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Logical  Fallacy: a error in reasoning
  (adj)     (noun)

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Statement #176 Discussion

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Below is the statement as it appears with the fallacy marked as correct. You can see the totals of most frequent responses to this statement. And after reading the any discussion going on below, you can select your choice(s) for the correct answer. For now, whoever posts each statement can update corrections.
A study into the health risks of mobile phone involved mobile phone companies. Therefore, the study cannot be trusted.
Circumstantial Ad Hominem
Category: Fallacies of Relevance (Red Herrings) → Ad hominems (Genetic Fallacies)

A Circumstantial ad Hominem is a fallacy in which one attempts to attack a claim by asserting that the person making the claim is making it simply out of self interest. In some cases, this fallacy involves substituting an attack on a person's circumstances (such as the person's religion, political affiliation, ethnic background, etc.). The fallacy has the following forms:

  1. Person A makes claim X.
  2. Person B asserts that A makes claim X because it is in A's interest to claim X.
  3. Therefore claim X is false.
  1. Person A makes claim X.
  2. Person B makes an attack on A's circumstances.
  3. Therefore X is false.
A Circumstantial ad Hominem is a fallacy because a person's interests and circumstances have no bearing on the truth or falsity of the claim being made. While a person's interests will provide them with motives to support certain claims, the claims stand or fall on their own. It is also the case that a person's circumstances (religion, political affiliation, etc.) do not affect the truth or falsity of the claim. This is made quite clear by the following example: "Bill claims that 1+1 =2. But he is a Republican, so his claim is false."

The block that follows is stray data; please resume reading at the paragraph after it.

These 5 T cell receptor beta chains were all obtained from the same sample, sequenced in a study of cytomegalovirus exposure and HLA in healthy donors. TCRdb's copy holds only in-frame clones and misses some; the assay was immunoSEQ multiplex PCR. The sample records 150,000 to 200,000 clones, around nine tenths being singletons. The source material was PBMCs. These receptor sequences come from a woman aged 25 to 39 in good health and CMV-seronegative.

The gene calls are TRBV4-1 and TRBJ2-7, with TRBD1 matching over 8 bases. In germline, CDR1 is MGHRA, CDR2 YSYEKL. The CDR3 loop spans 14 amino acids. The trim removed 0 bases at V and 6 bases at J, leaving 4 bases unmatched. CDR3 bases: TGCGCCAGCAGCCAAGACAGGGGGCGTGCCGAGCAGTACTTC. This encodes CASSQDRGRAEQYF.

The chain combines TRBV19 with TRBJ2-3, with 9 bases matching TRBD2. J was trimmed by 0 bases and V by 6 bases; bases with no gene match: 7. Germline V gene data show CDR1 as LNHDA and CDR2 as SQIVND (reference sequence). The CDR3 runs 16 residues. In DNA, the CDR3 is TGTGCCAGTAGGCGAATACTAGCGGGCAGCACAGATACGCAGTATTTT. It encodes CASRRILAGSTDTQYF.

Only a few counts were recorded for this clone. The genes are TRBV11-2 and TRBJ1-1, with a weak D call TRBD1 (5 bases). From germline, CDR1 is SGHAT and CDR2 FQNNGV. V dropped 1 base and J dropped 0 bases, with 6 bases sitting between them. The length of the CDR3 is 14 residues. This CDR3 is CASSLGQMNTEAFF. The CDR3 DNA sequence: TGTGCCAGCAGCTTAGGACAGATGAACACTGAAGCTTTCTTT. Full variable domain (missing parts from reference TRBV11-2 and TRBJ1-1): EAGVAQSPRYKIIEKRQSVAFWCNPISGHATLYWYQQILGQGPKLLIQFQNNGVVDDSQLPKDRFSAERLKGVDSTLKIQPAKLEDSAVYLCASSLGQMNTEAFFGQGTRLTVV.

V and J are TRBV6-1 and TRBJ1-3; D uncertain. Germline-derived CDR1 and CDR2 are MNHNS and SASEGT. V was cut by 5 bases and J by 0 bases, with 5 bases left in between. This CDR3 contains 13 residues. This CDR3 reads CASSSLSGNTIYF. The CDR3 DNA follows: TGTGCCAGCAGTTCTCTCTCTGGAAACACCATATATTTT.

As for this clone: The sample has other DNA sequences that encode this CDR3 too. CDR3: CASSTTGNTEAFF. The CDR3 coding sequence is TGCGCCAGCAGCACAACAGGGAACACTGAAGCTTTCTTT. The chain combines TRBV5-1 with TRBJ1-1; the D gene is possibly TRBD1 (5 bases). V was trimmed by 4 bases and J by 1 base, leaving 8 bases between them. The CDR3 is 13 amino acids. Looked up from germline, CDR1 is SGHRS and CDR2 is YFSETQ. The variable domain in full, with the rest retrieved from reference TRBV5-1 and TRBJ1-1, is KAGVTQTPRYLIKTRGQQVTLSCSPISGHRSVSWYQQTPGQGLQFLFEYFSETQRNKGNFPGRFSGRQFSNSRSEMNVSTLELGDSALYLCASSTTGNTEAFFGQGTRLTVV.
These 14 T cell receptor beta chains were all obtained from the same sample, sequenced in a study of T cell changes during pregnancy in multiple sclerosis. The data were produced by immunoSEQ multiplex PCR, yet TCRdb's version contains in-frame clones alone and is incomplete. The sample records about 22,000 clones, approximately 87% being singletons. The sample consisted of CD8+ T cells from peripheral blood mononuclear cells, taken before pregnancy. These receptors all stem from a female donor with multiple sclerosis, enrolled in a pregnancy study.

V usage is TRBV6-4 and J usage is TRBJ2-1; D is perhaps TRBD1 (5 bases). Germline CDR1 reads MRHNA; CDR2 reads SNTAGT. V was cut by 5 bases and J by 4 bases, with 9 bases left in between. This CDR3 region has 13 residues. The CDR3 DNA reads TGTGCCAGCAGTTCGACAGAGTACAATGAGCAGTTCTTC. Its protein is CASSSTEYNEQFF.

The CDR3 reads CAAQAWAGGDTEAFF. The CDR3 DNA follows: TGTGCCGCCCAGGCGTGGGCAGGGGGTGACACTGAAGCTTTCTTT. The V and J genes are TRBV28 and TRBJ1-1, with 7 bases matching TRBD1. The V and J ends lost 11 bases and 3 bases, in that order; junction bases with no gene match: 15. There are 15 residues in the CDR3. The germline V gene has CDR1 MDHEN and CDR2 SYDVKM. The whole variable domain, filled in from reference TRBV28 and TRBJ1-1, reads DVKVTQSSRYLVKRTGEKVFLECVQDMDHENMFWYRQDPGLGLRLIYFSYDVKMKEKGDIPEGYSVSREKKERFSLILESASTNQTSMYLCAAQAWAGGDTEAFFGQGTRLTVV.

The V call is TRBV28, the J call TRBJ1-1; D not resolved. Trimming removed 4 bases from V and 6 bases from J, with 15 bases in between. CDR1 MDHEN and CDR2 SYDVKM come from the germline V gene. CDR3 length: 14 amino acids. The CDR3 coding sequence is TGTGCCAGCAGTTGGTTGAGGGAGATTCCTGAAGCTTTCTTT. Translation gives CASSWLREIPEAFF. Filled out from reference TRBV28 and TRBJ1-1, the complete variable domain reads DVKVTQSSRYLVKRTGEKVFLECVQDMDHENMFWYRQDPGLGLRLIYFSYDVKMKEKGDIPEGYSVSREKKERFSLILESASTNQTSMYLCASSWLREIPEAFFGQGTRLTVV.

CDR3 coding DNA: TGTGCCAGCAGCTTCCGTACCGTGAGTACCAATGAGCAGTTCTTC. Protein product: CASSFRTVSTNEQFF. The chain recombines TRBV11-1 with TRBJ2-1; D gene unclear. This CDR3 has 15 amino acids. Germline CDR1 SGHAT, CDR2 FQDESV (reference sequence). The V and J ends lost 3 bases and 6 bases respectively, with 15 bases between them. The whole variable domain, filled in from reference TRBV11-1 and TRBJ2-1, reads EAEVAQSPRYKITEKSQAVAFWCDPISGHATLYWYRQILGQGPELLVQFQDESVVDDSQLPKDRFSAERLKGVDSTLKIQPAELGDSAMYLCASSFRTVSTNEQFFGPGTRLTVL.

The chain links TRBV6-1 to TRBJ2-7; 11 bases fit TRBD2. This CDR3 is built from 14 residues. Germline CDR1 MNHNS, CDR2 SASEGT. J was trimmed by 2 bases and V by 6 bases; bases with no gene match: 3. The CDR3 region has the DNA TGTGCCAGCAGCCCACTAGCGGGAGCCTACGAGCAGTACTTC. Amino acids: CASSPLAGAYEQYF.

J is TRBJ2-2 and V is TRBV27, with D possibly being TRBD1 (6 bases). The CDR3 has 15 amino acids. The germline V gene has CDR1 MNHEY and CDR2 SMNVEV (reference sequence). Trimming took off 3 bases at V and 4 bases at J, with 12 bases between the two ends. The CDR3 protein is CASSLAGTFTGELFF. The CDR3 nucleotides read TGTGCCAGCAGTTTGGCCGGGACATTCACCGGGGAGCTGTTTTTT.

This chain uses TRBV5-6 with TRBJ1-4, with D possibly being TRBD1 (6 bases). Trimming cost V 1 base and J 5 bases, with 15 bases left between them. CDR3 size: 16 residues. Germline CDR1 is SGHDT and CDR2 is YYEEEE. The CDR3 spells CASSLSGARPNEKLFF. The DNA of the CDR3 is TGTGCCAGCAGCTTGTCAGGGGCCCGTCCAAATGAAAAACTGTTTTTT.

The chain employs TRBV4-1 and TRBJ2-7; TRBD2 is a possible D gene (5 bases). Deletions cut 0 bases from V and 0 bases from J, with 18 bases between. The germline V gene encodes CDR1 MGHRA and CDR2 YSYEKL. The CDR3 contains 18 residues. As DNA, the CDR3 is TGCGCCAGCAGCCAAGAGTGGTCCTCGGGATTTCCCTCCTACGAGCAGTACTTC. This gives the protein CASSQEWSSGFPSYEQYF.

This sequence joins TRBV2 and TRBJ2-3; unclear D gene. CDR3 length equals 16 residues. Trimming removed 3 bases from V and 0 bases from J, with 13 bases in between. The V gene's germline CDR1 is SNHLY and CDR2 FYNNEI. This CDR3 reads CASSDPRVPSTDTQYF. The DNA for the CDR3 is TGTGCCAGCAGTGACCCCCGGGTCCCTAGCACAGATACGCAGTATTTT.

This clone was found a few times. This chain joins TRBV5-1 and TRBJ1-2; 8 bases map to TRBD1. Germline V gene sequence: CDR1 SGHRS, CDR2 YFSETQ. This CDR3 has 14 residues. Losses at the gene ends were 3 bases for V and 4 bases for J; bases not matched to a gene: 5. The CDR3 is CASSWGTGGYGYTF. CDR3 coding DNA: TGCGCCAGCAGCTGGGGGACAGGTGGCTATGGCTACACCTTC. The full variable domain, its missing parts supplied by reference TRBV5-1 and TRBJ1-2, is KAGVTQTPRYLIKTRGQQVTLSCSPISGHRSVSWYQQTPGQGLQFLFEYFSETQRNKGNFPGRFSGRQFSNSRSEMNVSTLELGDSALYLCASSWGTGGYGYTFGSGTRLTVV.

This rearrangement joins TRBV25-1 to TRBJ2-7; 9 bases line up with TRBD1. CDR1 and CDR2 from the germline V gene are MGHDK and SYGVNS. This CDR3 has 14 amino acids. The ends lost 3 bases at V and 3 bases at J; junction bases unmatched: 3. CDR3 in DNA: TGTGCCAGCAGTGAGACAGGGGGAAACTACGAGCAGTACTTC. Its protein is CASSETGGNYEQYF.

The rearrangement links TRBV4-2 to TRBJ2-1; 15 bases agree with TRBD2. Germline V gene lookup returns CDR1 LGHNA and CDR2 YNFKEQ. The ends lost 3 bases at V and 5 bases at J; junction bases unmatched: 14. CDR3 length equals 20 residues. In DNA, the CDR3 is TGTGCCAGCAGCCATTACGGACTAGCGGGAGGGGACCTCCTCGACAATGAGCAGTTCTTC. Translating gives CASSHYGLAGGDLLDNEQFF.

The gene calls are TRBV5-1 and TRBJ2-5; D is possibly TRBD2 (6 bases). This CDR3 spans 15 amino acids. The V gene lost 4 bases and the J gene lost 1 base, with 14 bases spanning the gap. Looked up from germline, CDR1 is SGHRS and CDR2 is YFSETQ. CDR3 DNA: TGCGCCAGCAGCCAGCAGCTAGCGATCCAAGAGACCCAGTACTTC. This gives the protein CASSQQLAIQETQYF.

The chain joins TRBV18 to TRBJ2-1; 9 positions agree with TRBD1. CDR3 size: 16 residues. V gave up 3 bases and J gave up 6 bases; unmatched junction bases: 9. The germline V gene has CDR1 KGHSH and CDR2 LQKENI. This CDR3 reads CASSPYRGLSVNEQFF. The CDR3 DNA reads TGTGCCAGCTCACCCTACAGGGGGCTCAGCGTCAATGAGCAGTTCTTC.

There are times when it is prudent to suspicious of a person's claims, such as when it is evident that the claims are being biased by the person's interests. For example, if a tobacco company representative claims that tobacco does not cause cancer, it would be prudent to not simply accept the claim. This is because the person has a motivation to make the claim, whether it is true or not. However, the mere fact that the person has a motivation to make the claim does not make it false. For example, suppose a parent tells her son that sticking a fork in a light socket would be dangerous. Simply because she has a motivation to say this obviously does not make her claim false.

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 833 Total Answer Attempts   44%
 370 Correctly Popped Fallacies
 463 Incorrectly Un/Popped
posted by wikiworldorder     
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Most Common Responses

 
370 - Circumstantial Ad Hominem
44 - Guilt by Association
37 - Poisoning the Well
36 - Biased Generalization
23 - Burden of Proof
22 - False Dilemma
22 - Fallacy of Composition
21 - Misleading Vividness
19 - Genetic Fallacy
18 - Appeal to the Consequences of a Belief
17 - Hasty Generalization
16 - Fallacy of Division
16 - Relativist Fallacy
15 - Personal Attack
13 - Red Herring
13 - Ignoring a Common Cause
12 - Begging the Question
12 - Confusing Cause and Effect
11 - Post Hoc
10 - Ad Hominem Tu Quoque
10 - Appeal to Ridicule
10 - Slippery Slope
9 - Ad Hominem
7 - Special Pleading
7 - Appeal to Fear
6 - Appeal to Spite
6 - Appeal to Belief
5 - Appeal to Common Practice
5 - Appeal to Emotion
4 - Appeal to Popularity
4 - Appeal to Authority
4 - Appeal to Flattery
3 - Middle Ground
2 - Appeal to Novelty
2 - Gambler's Fallacy
2 - Appeal to Pity

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* Fallacious statements are usually paired with a random image of a person who never spoke those words.
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